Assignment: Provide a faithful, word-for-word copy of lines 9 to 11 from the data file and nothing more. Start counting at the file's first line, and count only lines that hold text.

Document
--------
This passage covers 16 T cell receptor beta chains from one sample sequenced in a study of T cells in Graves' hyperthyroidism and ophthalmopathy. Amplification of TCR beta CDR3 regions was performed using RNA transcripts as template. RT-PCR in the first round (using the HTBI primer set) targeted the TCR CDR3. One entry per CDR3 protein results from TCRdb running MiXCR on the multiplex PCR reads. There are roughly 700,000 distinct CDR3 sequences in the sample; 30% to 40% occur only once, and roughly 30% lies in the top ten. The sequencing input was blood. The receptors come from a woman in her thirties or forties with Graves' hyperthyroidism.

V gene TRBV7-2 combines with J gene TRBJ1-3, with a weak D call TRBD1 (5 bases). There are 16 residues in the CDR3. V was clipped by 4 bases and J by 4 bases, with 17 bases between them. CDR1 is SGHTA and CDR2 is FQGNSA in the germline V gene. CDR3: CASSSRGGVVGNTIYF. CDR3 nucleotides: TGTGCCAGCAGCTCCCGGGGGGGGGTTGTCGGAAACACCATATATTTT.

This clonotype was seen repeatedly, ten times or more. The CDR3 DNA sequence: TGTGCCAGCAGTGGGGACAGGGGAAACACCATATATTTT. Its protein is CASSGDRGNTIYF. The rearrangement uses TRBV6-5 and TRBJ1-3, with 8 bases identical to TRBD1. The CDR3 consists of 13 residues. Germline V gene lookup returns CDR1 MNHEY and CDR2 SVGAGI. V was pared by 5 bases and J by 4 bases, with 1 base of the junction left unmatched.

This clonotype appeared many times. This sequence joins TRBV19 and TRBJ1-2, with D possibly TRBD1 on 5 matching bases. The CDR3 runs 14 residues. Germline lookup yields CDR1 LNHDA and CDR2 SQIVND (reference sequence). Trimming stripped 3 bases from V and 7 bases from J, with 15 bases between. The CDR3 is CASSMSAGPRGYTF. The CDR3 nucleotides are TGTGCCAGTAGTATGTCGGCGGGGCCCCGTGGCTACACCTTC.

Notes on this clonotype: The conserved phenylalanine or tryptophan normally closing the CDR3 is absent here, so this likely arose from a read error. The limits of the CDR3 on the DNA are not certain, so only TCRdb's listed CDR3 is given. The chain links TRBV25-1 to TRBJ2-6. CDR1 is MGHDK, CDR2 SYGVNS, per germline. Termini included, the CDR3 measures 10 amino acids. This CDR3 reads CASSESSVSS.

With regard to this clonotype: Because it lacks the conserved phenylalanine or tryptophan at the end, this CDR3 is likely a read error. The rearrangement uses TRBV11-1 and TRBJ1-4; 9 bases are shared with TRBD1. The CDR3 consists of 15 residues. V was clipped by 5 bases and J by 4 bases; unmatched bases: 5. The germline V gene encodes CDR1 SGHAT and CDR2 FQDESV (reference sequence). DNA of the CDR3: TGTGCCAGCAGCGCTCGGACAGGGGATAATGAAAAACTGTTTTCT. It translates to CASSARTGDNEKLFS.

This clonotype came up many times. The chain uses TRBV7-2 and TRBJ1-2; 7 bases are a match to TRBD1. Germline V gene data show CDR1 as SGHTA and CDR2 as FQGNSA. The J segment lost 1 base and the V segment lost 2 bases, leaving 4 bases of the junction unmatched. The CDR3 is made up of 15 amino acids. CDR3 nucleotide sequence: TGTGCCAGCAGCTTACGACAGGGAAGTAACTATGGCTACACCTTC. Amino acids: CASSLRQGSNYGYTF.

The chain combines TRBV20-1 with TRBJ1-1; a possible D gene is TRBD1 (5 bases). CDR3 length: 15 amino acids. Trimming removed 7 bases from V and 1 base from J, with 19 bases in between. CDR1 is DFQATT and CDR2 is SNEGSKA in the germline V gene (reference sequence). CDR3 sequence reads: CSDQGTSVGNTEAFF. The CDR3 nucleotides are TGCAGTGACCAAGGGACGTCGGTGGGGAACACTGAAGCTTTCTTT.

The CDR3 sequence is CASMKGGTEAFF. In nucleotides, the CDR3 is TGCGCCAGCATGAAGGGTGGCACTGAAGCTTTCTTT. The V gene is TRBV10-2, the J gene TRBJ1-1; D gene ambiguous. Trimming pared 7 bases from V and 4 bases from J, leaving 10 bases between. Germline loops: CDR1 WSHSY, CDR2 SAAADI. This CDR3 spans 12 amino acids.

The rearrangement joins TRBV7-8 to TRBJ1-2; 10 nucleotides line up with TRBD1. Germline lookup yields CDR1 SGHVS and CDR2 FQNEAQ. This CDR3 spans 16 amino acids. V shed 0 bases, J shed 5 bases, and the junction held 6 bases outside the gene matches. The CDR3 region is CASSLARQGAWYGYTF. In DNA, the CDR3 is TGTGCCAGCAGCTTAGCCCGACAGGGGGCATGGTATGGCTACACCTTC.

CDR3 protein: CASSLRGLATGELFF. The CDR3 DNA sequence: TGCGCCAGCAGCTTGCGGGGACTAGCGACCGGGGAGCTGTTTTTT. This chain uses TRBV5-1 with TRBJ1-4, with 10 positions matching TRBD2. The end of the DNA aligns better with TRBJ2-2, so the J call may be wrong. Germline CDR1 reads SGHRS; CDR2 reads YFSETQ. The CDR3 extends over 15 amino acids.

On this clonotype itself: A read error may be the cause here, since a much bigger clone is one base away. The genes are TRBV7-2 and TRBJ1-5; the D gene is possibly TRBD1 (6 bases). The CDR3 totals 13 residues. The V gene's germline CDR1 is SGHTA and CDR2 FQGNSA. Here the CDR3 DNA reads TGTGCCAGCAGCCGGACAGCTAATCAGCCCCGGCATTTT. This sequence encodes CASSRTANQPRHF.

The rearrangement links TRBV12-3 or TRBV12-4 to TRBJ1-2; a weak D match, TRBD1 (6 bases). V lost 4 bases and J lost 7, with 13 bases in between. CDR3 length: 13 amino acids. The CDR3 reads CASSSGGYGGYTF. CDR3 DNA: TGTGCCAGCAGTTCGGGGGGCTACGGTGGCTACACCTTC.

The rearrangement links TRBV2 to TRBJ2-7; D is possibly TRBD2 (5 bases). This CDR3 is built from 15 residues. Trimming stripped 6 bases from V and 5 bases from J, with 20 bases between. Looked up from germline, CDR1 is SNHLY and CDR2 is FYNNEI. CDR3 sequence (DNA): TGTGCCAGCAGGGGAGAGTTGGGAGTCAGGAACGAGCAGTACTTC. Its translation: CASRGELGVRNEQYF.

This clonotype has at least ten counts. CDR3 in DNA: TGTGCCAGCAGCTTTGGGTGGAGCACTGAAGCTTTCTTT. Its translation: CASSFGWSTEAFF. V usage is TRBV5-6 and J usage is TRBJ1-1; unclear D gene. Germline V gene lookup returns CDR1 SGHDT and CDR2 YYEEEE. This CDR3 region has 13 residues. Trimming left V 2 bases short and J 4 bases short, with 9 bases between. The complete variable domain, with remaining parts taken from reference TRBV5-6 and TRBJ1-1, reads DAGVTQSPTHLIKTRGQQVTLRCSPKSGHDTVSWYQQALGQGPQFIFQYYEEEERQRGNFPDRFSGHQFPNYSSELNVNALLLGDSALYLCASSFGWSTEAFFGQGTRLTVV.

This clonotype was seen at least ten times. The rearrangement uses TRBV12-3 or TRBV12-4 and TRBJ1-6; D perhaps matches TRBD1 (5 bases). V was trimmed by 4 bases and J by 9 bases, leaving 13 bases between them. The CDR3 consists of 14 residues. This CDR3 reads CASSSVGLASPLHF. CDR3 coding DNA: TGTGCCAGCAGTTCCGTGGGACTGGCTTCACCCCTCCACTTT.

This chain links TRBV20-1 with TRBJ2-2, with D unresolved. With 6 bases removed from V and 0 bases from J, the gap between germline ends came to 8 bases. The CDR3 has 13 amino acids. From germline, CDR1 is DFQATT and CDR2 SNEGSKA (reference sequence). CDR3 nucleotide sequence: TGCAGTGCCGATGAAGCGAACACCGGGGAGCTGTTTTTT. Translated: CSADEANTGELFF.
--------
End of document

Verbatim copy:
The CDR3 sequence is CASMKGGTEAFF. In nucleotides, the CDR3 is TGCGCCAGCATGAAGGGTGGCACTGAAGCTTTCTTT. The V gene is TRBV10-2, the J gene TRBJ1-1; D gene ambiguous. Trimming pared 7 bases from V and 4 bases from J, leaving 10 bases between. Germline loops: CDR1 WSHSY, CDR2 SAAADI. This CDR3 spans 12 amino acids.

The rearrangement joins TRBV7-8 to TRBJ1-2; 10 nucleotides line up with TRBD1. Germline lookup yields CDR1 SGHVS and CDR2 FQNEAQ. This CDR3 spans 16 amino acids. V shed 0 bases, J shed 5 bases, and the junction held 6 bases outside the gene matches. The CDR3 region is CASSLARQGAWYGYTF. In DNA, the CDR3 is TGTGCCAGCAGCTTAGCCCGACAGGGGGCATGGTATGGCTACACCTTC.

CDR3 protein: CASSLRGLATGELFF. The CDR3 DNA sequence: TGCGCCAGCAGCTTGCGGGGACTAGCGACCGGGGAGCTGTTTTTT. This chain uses TRBV5-1 with TRBJ1-4, with 10 positions matching TRBD2. The end of the DNA aligns better with TRBJ2-2, so the J call may be wrong. Germline CDR1 reads SGHRS; CDR2 reads YFSETQ. The CDR3 extends over 15 amino acids.